Treatment breakthrough for infertile mares

Professor Anders Miki Bojesen and Embryologist Morten Rønn Petersen.
Professor Anders Miki Bojesen and Embryologist Morten Rønn Petersen. © Henrik Petit

Two Danish researchers say they have discovered a major cause of infertility in mares and have tested a treatment regime with positive results.

University of Copenhagen Professor Anders Miki Bojesen and embryologist Morten Rønn Petersen have developed a product to help such horses become pregnant.

It has been successfully tested in the field by veterinarians from the world’s largest horse hospital in Kentucky, and the results were so encouraging that the university assisted in setting up a company to help commercialize the product.

The pair say that the most common cause of a mare’s reduced fertility is a chronic infection in the mucosal membrane of the uterus caused by the bacteria Streptococcus equi subspecies zooepidemicus.

“We noticed that many horses that test negative for streptococci have a dormant infection without showing clinical symptoms,” says Bojesen, from the Department of Veterinary Disease Biology at the University of Copenhagen.

“Despite the lack of symptoms, however, it still seems to reduce the fertility of the mares.”

Ten per cent of mares have difficulties conceiving.

Bojesen joined with Petersen, who works at the Fertility Department at Copenhagen University Hospital, to find a solution to the problem.

From their research, the two managed to activate the dormant bacteria with a product that they call Bactivate.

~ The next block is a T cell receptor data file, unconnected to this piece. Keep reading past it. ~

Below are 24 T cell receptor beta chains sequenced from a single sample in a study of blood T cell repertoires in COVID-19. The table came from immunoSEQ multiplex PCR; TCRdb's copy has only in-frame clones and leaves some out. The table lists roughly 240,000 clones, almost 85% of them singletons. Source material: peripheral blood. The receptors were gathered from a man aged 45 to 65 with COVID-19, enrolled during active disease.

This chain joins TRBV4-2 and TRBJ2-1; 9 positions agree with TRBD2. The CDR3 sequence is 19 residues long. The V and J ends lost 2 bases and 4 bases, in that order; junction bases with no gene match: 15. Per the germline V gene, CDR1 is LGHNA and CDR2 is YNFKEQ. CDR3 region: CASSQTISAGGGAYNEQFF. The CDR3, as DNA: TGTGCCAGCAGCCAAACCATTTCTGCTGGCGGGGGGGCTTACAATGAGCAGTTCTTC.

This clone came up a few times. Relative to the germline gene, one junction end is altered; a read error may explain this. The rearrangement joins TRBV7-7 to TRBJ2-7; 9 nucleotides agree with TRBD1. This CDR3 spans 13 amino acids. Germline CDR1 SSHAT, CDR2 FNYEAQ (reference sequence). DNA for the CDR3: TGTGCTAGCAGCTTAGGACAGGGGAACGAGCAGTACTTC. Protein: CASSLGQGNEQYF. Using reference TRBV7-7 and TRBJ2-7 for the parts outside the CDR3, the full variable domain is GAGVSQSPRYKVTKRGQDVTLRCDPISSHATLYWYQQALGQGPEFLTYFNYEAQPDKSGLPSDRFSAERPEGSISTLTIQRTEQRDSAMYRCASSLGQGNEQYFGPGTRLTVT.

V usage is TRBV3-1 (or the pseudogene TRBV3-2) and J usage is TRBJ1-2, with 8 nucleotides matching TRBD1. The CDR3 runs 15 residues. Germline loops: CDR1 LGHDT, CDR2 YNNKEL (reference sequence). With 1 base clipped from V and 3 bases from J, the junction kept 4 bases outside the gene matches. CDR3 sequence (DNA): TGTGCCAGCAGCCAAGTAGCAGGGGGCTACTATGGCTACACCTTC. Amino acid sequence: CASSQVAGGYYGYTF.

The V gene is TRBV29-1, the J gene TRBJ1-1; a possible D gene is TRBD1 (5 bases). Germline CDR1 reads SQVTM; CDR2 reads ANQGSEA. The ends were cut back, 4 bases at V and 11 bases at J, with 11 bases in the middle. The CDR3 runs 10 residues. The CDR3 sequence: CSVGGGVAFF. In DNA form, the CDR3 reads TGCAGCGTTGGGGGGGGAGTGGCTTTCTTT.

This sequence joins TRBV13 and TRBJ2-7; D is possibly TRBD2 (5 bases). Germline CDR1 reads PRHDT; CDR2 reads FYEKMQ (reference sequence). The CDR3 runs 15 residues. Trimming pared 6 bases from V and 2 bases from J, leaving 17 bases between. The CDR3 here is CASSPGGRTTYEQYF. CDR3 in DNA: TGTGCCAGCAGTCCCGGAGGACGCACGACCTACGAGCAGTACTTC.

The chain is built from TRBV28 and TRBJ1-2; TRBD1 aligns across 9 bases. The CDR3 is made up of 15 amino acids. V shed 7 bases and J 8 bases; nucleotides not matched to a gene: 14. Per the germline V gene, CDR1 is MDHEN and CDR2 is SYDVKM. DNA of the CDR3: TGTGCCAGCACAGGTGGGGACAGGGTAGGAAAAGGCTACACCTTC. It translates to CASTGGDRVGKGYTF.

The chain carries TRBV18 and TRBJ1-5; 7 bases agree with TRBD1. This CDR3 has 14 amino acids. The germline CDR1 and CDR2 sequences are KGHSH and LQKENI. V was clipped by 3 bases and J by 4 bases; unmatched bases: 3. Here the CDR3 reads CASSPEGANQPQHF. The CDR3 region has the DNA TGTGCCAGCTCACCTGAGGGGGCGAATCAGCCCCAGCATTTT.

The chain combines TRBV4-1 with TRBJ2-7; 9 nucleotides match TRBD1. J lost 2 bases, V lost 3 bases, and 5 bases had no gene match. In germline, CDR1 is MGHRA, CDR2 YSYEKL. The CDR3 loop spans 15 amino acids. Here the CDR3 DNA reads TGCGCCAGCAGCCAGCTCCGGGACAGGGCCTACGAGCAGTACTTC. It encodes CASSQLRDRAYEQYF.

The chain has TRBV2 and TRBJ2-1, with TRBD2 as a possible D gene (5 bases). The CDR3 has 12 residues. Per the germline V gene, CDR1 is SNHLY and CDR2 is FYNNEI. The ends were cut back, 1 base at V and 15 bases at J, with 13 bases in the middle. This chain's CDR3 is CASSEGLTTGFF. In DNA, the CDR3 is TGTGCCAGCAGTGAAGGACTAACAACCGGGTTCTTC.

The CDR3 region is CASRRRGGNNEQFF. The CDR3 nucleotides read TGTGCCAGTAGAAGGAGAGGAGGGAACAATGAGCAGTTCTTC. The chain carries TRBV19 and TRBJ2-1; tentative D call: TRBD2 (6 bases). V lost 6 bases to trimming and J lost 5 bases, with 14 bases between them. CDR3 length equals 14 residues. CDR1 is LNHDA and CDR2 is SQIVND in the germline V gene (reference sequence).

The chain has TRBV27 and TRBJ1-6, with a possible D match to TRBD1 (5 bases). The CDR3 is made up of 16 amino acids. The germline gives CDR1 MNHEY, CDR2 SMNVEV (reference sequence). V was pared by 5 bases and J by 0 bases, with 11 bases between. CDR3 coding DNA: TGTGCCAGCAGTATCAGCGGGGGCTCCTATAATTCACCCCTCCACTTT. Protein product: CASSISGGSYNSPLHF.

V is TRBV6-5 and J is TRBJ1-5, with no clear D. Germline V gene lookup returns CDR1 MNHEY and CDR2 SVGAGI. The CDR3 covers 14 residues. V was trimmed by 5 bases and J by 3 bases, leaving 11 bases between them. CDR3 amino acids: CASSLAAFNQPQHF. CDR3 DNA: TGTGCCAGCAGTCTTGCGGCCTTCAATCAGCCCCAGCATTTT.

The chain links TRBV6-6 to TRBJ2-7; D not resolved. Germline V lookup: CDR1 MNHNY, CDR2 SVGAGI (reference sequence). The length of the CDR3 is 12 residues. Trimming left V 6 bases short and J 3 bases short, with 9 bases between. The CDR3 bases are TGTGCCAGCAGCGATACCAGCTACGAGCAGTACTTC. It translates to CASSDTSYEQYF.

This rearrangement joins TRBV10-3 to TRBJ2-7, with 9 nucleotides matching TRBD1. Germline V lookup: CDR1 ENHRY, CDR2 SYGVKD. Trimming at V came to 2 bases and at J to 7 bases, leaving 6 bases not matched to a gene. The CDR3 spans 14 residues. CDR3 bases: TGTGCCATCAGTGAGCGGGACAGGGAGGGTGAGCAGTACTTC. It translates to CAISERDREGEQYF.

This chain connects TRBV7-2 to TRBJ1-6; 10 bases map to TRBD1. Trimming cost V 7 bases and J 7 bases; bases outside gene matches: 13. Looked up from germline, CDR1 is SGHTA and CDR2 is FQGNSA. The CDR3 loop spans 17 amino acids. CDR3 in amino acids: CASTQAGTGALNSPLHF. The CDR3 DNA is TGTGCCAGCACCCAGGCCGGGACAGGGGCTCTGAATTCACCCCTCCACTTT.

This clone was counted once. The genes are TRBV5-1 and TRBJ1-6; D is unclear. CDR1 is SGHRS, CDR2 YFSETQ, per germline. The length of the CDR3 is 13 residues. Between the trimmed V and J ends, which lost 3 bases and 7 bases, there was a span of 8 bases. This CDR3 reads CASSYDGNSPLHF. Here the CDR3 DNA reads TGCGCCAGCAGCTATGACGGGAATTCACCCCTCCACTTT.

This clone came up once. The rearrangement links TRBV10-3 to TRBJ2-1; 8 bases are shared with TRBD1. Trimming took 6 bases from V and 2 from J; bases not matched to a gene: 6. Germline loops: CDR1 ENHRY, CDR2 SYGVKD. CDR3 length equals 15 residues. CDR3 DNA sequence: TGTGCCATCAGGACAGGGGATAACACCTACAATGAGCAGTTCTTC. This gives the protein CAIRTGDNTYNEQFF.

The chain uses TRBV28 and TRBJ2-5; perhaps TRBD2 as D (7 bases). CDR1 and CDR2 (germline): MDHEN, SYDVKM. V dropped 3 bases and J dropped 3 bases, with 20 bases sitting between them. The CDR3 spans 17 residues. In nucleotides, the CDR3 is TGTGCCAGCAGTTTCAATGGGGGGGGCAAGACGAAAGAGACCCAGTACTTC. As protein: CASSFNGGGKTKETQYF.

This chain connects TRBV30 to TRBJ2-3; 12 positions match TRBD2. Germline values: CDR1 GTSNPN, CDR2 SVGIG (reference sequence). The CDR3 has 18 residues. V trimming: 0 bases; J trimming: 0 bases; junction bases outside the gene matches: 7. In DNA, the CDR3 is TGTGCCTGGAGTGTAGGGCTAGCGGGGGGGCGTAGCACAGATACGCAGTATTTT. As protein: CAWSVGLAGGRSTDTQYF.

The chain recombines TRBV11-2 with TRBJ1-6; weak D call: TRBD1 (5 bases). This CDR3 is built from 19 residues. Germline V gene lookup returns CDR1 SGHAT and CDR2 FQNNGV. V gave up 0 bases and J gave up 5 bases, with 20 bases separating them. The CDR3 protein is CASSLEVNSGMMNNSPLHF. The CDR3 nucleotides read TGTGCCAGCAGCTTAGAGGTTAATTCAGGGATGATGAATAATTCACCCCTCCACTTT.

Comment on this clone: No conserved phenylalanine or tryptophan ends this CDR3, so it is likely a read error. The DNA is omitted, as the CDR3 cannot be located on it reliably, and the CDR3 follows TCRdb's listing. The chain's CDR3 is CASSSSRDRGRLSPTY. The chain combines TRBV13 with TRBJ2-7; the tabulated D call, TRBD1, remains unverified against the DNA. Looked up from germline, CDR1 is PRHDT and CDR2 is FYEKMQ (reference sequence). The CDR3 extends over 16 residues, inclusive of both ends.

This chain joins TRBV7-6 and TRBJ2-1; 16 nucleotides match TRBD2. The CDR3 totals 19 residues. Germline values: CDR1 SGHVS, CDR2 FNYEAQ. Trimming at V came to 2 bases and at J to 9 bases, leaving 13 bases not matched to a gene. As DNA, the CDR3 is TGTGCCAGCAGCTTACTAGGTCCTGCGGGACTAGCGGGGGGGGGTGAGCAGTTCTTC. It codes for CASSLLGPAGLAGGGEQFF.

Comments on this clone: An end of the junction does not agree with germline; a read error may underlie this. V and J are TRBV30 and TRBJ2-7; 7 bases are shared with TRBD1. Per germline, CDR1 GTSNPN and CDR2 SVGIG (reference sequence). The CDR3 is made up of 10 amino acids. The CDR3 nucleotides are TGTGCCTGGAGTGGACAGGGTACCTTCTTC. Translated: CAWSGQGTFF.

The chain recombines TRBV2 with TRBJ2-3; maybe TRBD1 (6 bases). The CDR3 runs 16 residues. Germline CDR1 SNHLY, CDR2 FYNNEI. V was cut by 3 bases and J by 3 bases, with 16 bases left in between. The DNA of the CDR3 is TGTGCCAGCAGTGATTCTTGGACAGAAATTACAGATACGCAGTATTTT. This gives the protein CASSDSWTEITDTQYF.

“Once you wake the bacteria you can diagnose the infection and treat the horses with regular antibiotics,” says Bojesen.

“Streptococci are usually not resistant to antibiotics, but during dormancy the metabolism is so low that antibiotics are rendered useless.

“Bactivate is made up of signalling components that rouse the bacteria and lead them to quickly start dividing and multiplying like normal and treatable streptococci.”

Bactivate was tested at Hagyard Equine Medical Institute in Lexington, Kentucky.

Mares that received Bactivate developed substantial but treatable uterus infections.

Petersen explains: “We tested Bactivate on 64 breeding mares at Hagyard that had demonstrated a substantially reduced ability to conceive.

“Following treatment, 83 per cent of the mares got pregnant within one and a half months and 72 per cent gave birth to a live foal.

“This means that fertility levels basically were normalized in mares that previously had not conceived for several cycles, some for years. When dormant streptococci were activated, the mares were treated and bred in the following cycle.”

Hagyard veterinarian Kristina Lu described the discovery as “an important step forward”.

“At the end of the day it’s an important diagnostic tool because it makes the bacteria grow which means it will definitely play an important role in fertility treatments,” she adds.

Bactivate’s high success rate proved so encouraging that the hospital now has taken on the role of selling the product in the US, while the new company, Bojesen & Petersen Biotech, will make it.

Bactivate is developed for an exclusive group of customers and will initially be sold to treat some of the world’s most valuable thoroughbreds.

Bactivate needs to be approved by the Danish Medicines Agency before it can be sold in Denmark.

 

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